Plant selection is a very big deal. Perhaps the most important thing. We grow most of the plants we sell. We do not use lightweight potting soils or herbicides/pesticides in the nursery. We do treat fire ants with biosafe controls. Our stock is kept outdoors all year long. We do water nursery stock. We also collect rainwater and use it as much as possible. We preach a lot. We also practice what we preach so our public displays out on Southwest Parkway are a fine example of xeriscape (dry landscape). It is NOT all cactus and gravel although there are some cacti out there along with some decorative stone. Where you shop does make a difference.
So, here it is October and we should be selling lots of plants. The astute gardeners are coming in, but the general public is not. Our landscape designs and installations are keeping us afloat. Fall planting is gaining popularity but still lags way behind spring sales. The general public rarely reads this gardening column, but you do. Please help us out. We need to spread the word.
Here is a simple test that anyone can do. Buy a woody shrub of some kind and plant it now. Notice you will not have to water so much as we cool down. Plant another shrub of the same kind in April when the Megamart advertising is going full blast. By July you should be able to tell which one was fall planted. By the end of summer, you will be seeing the difference for sure.
The late J.B. Holt once told me, “Anybody can sell plants during spring. The trick is getting through the lean days of summer.” Although the summer is the absolute best season for lawn grasses, the Megamarts quit ordering pallets of sod when it gets hot. So, the “everything in spring” myth is affirmed because grass stacked on pallets surrounded by asphalt will turn yellow in two days, brown in three or four days. No profit in that…
The problem here is that the guys who can afford constant ads on TV and newspapers have the attention of the general public. The Megamarts know that and their marketing strategies show it. In my career I have seen dozens of nice “mom and pop” nurseries go belly up because they can’t compete. You simply can’t make enough in 3 or 4 months to last through the year.
I recall a pair of women who decided they could make a living by just selling bedding plants. They did fine during spring. I knew these two and did some business with them. They were quite serious and worked hard but in less than two years they had to call it quits.
Please don’t misunderstand that I am totally against big franchises. I buy a fair amount of building supplies as landscaping does include what we call “hardscaping.” We do patios, pathways, retaining walls, shade structures, and statuary every year. I shop all the local lumber yards and I am very happy they are in business. I also hope they will remain in business, so they are there when I need them. I see other landscape contractors when I am shopping those lumber yards. Most of them don’t buy plants from their garden centers either. I just don’t agree with their plant selections and marketing strategies. Otherwise I’m good.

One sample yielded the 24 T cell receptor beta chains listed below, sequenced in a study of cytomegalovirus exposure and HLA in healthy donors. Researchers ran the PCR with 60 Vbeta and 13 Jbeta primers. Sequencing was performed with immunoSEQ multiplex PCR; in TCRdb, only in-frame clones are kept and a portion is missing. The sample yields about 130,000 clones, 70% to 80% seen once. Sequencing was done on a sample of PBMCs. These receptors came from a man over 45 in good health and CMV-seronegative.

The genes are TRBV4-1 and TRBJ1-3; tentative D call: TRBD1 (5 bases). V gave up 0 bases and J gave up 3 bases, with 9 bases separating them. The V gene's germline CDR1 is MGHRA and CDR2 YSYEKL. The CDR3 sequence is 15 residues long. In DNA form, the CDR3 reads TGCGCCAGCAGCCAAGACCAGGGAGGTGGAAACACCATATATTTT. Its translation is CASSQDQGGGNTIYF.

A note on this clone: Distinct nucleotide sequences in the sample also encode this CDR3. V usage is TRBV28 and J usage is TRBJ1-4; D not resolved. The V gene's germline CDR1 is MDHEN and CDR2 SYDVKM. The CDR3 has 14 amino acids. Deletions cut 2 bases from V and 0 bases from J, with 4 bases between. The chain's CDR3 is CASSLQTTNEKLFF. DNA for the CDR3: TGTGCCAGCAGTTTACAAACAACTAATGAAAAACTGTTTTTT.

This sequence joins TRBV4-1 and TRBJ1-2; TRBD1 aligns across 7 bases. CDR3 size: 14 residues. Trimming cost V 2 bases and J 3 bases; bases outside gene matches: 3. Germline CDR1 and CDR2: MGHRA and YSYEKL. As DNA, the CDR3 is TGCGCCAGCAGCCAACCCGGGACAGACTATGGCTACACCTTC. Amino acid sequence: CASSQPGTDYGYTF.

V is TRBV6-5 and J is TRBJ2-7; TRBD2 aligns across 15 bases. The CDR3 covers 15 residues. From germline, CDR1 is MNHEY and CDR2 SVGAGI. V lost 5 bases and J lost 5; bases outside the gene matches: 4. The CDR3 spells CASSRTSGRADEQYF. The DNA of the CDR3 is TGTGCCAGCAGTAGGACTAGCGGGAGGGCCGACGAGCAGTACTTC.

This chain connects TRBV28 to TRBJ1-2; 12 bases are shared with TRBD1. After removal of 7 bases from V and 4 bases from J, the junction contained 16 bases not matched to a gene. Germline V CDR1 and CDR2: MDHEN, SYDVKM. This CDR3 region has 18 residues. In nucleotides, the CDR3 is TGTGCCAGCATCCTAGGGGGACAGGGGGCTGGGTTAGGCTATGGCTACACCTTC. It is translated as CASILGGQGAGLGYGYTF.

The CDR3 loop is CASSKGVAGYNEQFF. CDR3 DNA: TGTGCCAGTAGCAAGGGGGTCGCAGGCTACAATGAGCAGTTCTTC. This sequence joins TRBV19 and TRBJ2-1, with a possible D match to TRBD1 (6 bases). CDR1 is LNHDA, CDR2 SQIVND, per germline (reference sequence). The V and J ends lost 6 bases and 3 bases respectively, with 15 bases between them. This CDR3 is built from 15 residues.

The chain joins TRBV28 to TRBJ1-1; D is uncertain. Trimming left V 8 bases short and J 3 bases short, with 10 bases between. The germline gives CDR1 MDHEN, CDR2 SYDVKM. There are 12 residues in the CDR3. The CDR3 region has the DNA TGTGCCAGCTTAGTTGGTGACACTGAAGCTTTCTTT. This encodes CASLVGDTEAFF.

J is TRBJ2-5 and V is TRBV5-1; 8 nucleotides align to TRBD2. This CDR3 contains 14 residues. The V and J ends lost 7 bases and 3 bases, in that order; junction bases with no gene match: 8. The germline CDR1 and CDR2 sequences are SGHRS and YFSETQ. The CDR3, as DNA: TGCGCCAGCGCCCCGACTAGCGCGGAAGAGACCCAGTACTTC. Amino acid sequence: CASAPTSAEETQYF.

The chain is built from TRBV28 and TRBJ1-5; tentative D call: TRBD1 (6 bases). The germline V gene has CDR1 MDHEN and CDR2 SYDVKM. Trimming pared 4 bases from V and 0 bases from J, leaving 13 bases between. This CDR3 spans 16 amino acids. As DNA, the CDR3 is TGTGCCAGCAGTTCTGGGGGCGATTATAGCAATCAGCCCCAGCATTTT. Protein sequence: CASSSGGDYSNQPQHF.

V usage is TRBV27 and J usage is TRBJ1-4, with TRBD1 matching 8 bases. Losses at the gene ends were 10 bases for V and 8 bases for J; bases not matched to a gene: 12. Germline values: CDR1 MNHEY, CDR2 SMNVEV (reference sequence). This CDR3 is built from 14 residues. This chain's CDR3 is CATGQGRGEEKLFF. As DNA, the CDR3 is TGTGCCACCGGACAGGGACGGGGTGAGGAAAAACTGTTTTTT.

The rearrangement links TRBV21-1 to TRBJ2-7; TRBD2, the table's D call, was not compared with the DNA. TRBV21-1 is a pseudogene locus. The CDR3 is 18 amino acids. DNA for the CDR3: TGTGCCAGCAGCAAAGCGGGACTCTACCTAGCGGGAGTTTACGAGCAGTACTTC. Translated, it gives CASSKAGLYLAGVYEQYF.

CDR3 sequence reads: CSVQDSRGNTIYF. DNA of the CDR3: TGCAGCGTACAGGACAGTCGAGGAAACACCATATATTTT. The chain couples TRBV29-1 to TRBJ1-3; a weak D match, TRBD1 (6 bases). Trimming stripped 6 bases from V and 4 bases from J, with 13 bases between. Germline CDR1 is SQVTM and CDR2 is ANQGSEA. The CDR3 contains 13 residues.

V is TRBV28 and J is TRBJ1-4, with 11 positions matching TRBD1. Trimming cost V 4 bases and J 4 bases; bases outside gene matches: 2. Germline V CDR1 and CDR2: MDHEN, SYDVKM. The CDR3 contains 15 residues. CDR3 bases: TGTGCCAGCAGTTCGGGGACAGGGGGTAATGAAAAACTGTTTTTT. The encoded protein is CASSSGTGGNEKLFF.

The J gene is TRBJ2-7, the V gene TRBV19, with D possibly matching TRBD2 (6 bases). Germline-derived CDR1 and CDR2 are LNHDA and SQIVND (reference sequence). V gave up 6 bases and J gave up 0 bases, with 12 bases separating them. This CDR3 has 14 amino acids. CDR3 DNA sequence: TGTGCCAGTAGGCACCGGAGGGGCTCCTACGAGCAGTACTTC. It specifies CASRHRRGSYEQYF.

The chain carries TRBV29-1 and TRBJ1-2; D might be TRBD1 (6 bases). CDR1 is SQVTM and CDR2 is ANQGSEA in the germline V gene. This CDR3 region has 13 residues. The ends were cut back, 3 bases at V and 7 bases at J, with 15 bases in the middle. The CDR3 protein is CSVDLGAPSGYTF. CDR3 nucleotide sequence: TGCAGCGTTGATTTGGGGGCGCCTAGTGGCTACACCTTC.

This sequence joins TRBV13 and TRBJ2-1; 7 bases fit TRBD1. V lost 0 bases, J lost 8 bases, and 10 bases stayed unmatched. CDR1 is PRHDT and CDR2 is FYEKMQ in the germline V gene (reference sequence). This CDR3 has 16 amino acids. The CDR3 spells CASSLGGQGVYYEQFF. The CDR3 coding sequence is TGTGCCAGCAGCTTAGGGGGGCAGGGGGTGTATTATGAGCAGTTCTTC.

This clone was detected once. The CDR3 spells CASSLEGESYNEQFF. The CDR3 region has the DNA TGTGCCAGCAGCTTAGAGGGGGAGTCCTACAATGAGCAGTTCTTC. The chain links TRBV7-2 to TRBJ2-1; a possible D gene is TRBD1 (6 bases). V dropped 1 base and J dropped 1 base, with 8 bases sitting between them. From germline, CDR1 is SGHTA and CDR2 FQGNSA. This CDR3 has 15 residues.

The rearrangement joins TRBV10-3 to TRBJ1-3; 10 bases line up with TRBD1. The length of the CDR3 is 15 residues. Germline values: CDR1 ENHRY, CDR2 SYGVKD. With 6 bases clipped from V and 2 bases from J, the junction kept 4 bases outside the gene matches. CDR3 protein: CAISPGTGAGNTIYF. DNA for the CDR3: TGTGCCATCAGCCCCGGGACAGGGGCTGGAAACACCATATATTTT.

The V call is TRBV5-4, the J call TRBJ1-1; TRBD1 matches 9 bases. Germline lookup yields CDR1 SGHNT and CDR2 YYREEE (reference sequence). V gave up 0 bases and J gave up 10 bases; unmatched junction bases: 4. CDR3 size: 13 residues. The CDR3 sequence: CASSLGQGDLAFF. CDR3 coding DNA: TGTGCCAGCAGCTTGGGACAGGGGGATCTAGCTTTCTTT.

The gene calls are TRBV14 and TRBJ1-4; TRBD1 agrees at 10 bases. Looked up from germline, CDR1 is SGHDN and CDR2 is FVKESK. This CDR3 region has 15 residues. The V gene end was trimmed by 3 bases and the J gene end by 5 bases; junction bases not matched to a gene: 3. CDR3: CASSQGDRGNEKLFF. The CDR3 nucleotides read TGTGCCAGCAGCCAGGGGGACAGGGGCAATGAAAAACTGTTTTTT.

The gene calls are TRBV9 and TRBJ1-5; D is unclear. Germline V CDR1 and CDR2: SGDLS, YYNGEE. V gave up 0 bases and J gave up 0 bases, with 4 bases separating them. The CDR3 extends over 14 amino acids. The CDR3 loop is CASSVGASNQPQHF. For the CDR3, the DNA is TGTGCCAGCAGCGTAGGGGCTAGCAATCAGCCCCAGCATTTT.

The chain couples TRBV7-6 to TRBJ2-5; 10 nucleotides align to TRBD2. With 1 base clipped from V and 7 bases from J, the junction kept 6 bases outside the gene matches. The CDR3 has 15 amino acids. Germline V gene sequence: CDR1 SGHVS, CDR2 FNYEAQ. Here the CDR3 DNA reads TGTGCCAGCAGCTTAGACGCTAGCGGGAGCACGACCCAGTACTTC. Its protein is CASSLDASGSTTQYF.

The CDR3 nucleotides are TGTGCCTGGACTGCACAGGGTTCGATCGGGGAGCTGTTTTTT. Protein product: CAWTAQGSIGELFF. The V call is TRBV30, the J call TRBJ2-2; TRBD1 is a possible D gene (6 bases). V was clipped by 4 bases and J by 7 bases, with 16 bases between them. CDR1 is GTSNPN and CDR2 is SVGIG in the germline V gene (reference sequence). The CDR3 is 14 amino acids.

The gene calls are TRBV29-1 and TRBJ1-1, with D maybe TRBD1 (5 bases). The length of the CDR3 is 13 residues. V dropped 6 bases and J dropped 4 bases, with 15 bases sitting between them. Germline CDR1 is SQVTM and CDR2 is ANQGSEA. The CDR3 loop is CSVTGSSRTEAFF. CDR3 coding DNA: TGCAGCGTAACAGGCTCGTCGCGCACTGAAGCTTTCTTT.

When it comes down to it, we (including all landscapers) offer products and services the Megamarts do not. You can buy their plants, but you will install it yourself or call one of us to help you. Any good local family owned nursery will have a much better plant selection and knowledgeable staff to help you with problems and answer questions. The local folks will be priced competitively as well. So, it really isn’t the competition that hurts us. It is in fact the misinformation.
This past week I posted a “self help” plant tag I pulled from a Megamart pot someone brought us to be recycled. There were four points stated for growing successfully. All four were kinda wrong or totally wrong. A few of my Facebook friends got upset about this. Well… They can shop where they please, but I was among the first to begin selling the native Gregg’s salvias near thirty years ago. Since then it has become one of the more popular shrubs we sell. You are seeing this plant all over Texoma. Being a native it has no problem with weather, local insects, or disease, plus it blooms righteous in spring, fall, and even sporadically through summer. The tag said blooms midfall to spring (which implies winter(?) and stated it was only cold hardy to 32 degrees(?)… Yeeeesh!
My point is that if you are going to inform the public, you should do your best to make sure the info is correct… Or at least close to it. I think we deserve as much don’t you?
I do know that Megamarts will be breaking out the chrysanthemums and pansies this month. What will their ads say about trees, shrubs, perennials, and cool season veggies? For certain, they could even be selling some sod through the end of the month. We “mom and pop” nurseries will be selling all of these plus doing the installations and design work including plant ID’s and diagnostics. Reckon the person running the Megagardencenter will drop by and have a look at your landscape one day? There is more to it than pretty plants and cheap prices. Come see us…